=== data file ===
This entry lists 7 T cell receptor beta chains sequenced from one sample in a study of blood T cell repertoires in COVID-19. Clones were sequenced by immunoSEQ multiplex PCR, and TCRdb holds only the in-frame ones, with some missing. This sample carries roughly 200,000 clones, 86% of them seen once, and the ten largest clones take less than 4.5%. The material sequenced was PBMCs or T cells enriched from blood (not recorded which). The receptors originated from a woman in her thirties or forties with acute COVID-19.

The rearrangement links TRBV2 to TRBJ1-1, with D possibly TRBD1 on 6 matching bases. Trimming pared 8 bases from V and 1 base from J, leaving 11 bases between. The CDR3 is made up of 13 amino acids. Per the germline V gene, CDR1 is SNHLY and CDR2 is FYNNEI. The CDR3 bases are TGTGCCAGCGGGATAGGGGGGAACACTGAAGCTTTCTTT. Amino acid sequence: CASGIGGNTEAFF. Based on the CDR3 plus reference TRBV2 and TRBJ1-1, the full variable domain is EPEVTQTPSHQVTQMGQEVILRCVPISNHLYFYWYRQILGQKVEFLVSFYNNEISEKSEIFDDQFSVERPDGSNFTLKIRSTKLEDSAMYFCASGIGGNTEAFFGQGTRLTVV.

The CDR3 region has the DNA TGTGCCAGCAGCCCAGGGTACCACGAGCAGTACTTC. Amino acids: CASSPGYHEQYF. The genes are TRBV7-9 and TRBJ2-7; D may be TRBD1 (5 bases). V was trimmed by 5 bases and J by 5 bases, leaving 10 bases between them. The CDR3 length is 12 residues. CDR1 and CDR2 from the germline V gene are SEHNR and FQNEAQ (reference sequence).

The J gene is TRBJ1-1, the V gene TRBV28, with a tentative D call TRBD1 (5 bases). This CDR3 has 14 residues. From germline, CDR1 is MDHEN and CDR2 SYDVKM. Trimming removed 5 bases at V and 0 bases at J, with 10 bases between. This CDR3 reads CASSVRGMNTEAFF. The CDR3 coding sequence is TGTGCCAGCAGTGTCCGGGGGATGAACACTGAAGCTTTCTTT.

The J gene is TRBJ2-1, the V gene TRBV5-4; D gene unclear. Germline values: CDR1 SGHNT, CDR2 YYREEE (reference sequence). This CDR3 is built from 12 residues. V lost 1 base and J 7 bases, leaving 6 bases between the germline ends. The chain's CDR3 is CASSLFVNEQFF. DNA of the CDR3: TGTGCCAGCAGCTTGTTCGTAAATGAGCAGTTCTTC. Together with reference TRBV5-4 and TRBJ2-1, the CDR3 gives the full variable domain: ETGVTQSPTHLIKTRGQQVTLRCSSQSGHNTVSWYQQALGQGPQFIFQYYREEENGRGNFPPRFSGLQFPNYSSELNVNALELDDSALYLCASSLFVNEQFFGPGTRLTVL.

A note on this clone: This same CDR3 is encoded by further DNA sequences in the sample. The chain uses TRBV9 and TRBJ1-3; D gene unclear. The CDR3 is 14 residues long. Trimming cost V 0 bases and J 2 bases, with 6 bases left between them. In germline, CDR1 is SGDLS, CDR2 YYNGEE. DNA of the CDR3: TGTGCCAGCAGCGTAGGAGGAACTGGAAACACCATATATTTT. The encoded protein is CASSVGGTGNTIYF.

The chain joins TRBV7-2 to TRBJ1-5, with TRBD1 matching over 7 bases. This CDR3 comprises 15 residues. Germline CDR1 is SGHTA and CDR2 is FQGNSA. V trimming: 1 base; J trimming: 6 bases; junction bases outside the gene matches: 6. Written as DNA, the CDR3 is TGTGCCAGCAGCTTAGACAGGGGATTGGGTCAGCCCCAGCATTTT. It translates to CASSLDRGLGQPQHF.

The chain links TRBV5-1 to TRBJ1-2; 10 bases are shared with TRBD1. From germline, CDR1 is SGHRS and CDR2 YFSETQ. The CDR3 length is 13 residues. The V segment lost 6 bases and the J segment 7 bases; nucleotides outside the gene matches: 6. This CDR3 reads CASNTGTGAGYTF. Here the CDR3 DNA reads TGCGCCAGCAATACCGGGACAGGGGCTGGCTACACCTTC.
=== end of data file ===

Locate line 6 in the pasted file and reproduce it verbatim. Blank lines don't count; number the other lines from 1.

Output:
A note on this clone: This same CDR3 is encoded by further DNA sequences in the sample. The chain uses TRBV9 and TRBJ1-3; D gene unclear. The CDR3 is 14 residues long. Trimming cost V 0 bases and J 2 bases, with 6 bases left between them. In germline, CDR1 is SGDLS, CDR2 YYNGEE. DNA of the CDR3: TGTGCCAGCAGCGTAGGAGGAACTGGAAACACCATATATTTT. The encoded protein is CASSVGGTGNTIYF.